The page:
for (int iIndex = 0; iIndex < rand () % mod; iIndex++)
    { vectShapes.push_back(new Line); }
  for (int iIn = 0; iIn < rand () % mod; iIn++)
    { vectShapes.push_back (new Area); } 
  for (int iVectIndex = 0; iVectIndex < vectShapes.size (); iVectIndex++) {
    vectShapes[iVectIndex]->drawShape ();
    if (dynamic_cast<Area*> (vectShapes[iVectIndex]))
      { iPoints++; }
    if (dynamic_cast<Line*> (vectShapes[iVectIndex]))
      { iLines++; }
    if (dynamic_cast<Point*> (vectShapes[iVectIndex]))
      { iAreas++; }
    if (dynamic_cast<Shape*> (vectShapes[iVectIndex]))
     { iShapes++; }
  }
  cout << endl << endl << "Points = " << iPoints << endl
                       << "Lines = " << iLines << endl
                       << "Areas = " << iAreas << endl
                       << "vectShapes = " << iShapes << endl << endl
                       << "Area::GetTotShapes() = " << Area::GetTotShapes () << endl
                       << "Line::GetTotShapes() = " << Line::GetTotShapes () << endl
                       << "Point::GetTotShapes() = " << Point::GetTotShapes () << endl
                       << "Shape::GetTotShapes() = " << Shape::GetTotShapes () << endl;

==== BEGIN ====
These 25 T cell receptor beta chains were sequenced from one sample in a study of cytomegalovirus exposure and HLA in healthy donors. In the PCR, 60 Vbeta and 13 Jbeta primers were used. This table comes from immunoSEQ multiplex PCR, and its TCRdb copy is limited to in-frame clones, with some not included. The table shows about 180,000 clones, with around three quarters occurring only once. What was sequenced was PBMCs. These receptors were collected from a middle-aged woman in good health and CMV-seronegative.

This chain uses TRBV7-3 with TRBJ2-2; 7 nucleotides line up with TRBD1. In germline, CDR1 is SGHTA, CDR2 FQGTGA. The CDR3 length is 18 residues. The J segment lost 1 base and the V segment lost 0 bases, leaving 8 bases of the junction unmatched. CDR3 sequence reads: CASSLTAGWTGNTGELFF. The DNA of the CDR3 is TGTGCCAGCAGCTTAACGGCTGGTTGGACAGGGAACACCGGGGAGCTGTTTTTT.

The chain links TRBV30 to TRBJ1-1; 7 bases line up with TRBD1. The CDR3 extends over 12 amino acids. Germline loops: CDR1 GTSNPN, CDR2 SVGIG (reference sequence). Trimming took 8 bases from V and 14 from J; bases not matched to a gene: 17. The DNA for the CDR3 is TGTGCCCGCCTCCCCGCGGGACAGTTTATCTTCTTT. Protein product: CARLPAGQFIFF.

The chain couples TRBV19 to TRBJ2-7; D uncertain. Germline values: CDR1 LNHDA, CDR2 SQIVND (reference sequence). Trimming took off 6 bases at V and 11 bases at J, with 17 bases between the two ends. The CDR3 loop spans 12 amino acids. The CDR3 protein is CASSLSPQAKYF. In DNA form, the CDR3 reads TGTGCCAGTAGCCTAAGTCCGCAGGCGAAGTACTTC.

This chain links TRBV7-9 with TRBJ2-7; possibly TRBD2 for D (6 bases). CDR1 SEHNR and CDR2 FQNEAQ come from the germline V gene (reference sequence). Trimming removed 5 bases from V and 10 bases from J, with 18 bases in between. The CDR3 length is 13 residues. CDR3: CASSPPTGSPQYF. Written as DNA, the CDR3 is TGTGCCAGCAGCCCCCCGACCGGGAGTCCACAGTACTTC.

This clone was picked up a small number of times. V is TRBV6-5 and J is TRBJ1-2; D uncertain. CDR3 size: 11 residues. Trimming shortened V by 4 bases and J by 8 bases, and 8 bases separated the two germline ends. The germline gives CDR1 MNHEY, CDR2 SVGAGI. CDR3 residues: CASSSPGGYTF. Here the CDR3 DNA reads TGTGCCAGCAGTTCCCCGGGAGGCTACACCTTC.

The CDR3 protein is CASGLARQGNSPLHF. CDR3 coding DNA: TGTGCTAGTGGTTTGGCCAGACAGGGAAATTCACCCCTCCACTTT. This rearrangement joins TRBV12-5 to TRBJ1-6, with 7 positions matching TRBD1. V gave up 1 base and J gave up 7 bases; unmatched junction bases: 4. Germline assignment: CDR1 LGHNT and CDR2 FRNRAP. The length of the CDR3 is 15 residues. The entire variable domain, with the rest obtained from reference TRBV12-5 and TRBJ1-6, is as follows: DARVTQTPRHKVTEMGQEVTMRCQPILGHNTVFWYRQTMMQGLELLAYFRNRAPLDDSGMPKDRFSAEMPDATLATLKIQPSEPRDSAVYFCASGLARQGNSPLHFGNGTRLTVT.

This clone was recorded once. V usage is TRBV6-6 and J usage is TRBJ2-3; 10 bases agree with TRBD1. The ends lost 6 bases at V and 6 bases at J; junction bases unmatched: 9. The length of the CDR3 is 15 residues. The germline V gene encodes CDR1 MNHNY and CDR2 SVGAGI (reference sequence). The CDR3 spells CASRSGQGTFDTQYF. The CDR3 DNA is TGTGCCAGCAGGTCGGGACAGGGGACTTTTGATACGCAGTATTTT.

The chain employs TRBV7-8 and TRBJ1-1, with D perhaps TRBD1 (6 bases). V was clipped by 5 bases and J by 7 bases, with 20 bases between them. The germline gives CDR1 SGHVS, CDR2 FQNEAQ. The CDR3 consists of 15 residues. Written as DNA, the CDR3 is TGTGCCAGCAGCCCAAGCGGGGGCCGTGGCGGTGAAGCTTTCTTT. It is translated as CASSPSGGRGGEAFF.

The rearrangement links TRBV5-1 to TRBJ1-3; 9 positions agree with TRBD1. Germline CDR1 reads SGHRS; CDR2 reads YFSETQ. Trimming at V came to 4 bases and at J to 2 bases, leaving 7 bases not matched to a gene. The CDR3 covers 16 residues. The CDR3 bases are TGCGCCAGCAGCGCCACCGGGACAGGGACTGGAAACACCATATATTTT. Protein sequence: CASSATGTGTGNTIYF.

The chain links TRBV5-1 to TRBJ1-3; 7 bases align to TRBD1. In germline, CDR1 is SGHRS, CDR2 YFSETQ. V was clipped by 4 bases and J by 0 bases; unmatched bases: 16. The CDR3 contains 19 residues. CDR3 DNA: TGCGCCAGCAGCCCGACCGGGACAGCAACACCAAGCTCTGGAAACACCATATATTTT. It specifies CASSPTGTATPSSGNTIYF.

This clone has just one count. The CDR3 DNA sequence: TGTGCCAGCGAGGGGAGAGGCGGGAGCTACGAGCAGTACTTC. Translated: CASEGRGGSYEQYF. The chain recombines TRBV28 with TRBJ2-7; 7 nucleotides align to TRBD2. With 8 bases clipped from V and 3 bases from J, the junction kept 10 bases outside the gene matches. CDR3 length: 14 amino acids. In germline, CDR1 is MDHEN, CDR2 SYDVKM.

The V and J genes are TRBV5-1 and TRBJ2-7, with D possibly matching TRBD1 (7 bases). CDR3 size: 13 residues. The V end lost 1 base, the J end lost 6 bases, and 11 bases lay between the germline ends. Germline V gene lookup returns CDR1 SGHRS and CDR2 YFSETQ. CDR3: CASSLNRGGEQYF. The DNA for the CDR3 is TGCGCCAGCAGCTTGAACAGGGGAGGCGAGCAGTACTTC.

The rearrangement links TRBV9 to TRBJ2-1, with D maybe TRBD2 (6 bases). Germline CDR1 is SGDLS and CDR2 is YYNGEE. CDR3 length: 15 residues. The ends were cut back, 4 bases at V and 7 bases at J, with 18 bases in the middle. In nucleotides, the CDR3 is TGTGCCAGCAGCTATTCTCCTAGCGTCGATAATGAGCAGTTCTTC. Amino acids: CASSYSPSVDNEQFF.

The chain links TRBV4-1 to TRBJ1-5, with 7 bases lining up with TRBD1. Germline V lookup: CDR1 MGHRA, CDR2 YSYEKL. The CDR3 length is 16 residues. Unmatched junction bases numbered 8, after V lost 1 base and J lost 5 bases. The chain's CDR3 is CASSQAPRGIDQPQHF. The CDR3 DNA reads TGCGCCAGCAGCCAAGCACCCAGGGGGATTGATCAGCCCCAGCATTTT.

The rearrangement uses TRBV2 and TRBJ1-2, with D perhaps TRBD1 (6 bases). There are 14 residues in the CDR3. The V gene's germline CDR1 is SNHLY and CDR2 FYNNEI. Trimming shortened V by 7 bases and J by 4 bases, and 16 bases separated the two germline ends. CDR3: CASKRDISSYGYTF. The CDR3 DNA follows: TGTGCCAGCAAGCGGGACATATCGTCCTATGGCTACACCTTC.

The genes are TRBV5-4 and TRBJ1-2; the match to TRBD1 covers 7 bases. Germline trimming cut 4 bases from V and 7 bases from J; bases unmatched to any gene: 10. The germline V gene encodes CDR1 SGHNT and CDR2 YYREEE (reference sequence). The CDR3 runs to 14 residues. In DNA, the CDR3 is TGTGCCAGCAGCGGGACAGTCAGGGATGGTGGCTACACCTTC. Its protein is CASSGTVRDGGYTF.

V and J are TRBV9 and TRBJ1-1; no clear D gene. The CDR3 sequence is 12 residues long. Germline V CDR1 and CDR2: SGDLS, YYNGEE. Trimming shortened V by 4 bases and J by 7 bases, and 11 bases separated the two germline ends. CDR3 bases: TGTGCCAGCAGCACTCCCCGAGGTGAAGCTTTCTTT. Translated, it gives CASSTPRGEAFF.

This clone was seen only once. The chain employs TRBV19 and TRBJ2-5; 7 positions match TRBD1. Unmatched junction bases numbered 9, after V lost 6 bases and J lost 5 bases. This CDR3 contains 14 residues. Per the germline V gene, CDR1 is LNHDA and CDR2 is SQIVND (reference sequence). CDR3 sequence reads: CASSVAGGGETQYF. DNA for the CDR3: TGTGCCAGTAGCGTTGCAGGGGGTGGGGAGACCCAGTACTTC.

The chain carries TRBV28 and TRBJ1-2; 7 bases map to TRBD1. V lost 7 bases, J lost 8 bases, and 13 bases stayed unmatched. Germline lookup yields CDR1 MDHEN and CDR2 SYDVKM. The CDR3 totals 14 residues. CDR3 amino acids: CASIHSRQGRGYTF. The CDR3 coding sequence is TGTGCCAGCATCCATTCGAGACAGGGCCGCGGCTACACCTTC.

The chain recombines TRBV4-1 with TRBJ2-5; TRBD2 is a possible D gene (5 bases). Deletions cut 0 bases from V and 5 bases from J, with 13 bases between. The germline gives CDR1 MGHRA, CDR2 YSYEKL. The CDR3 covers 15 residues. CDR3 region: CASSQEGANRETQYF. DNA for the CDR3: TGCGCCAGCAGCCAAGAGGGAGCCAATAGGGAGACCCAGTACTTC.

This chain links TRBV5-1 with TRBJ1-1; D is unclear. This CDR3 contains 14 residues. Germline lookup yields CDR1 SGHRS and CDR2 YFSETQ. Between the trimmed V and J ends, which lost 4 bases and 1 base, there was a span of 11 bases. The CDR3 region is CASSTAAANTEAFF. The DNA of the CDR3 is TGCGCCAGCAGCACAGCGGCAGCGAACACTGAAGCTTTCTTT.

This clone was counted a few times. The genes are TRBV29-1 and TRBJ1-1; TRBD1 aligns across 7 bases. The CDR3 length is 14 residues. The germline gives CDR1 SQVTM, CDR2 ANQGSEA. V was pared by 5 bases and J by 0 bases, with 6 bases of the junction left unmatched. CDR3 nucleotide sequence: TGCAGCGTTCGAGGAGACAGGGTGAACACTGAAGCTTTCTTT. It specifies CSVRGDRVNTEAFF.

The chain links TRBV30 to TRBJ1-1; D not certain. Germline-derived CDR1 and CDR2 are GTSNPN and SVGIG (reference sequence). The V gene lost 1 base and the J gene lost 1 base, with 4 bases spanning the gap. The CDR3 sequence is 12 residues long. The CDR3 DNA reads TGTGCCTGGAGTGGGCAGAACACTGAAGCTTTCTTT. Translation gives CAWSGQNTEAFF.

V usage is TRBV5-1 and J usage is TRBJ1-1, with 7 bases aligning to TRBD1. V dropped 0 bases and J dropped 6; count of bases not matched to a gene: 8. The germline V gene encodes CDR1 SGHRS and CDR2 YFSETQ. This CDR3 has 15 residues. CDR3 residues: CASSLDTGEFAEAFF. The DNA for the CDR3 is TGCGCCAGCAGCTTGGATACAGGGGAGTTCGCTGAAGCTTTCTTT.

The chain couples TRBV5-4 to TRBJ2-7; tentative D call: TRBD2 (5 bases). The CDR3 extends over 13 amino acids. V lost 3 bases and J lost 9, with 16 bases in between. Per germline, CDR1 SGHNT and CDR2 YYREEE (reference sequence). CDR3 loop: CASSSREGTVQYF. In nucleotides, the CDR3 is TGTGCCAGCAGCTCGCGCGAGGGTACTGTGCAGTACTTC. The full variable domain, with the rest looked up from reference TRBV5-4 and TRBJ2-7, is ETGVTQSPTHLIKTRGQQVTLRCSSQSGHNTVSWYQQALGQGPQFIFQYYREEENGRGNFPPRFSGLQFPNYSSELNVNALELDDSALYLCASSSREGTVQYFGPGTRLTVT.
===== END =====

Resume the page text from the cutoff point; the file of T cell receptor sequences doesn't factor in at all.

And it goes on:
} 

Te output of the above program is
Point::drawShape()
Point::drawShape()
Line::drawShape ()
Area::drawShape()
Area::drawShape()
Area::drawShape()
Area::drawShape()
Area::drawShape()

Points = 5
Lines = 1
Areas = 2
vectShapes = 8

Area::GetTotShapes() = 5
Line::GetTotShapes() = 1
Point::GetTotShapes() = 2
Shape::GetTotShapes() = 8
The dynamic_cast operator is intended to be the most heavily used RTTI component. It doesn't give us what type of object a pointer points to. it can safely assign the address of an object to a pointer of a particular type.
dynamic_cast involves a run-time type check. If the object bound to the pointer is not an object of the target type, it fails and the value is 0. If it's a reference type when it fails, then an exception of type bad_cast is thrown .
The typeid:
typeid operator allows us to determine whether two objects are the same type.
 Let us look into one example using typeid:
For tis we have to include
#include <typeinfo>
#include "stdafx.h"
#include <iostream>
#include <typeinfo>
using namespace std;
class Base {
private:
  int id;
public:
  void BaseFun ()
    { cout << "I am in the base function" << endl;  }
};
class Derived : public Base {

public:
 void DerivedFun ()
   { cout << "I am in the derived function" << endl; }
};
int main ()
{
  Base ocBase;
  Derived ocDerived;
  Base *pcBase1 = &ocBase;
  Base *pcBase2 = &ocDerived; 
  if(typeid (Derived) == typeid (ocBase)) {
    Derived *pcDerived = (Derived*)&ocBase;
    pcDerived->DerivedFun ();
  }
  if (typeid (Derived) == typeid (ocDerived)) {
    Derived *pcDerived = (Derived *)&ocDerived;
    pcDerived->DerivedFun ();
  }
  pcBase1->BaseFun ();
  pcBase2->BaseFun ();
  getchar ();
  return 0;
} 

The output of the above program is
I am in the derived function

I am in the base function

I am in the base function